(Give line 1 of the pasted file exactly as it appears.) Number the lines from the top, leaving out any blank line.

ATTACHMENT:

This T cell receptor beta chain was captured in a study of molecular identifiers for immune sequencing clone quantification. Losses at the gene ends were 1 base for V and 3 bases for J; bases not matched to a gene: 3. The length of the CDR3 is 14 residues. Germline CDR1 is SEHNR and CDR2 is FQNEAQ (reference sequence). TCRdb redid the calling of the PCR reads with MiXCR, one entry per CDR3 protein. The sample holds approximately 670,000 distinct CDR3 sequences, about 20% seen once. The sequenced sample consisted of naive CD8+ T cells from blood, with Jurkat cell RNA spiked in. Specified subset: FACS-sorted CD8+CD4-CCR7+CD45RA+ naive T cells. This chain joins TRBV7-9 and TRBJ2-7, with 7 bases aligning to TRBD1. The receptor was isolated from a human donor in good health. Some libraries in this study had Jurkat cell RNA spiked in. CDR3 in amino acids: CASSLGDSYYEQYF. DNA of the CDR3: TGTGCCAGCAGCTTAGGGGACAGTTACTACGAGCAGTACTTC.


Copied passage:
This T cell receptor beta chain was captured in a study of molecular identifiers for immune sequencing clone quantification. Losses at the gene ends were 1 base for V and 3 bases for J; bases not matched to a gene: 3. The length of the CDR3 is 14 residues. Germline CDR1 is SEHNR and CDR2 is FQNEAQ (reference sequence). TCRdb redid the calling of the PCR reads with MiXCR, one entry per CDR3 protein. The sample holds approximately 670,000 distinct CDR3 sequences, about 20% seen once. The sequenced sample consisted of naive CD8+ T cells from blood, with Jurkat cell RNA spiked in. Specified subset: FACS-sorted CD8+CD4-CCR7+CD45RA+ naive T cells. This chain joins TRBV7-9 and TRBJ2-7, with 7 bases aligning to TRBD1. The receptor was isolated from a human donor in good health. Some libraries in this study had Jurkat cell RNA spiked in. CDR3 in amino acids: CASSLGDSYYEQYF. DNA of the CDR3: TGTGCCAGCAGCTTAGGGGACAGTTACTACGAGCAGTACTTC.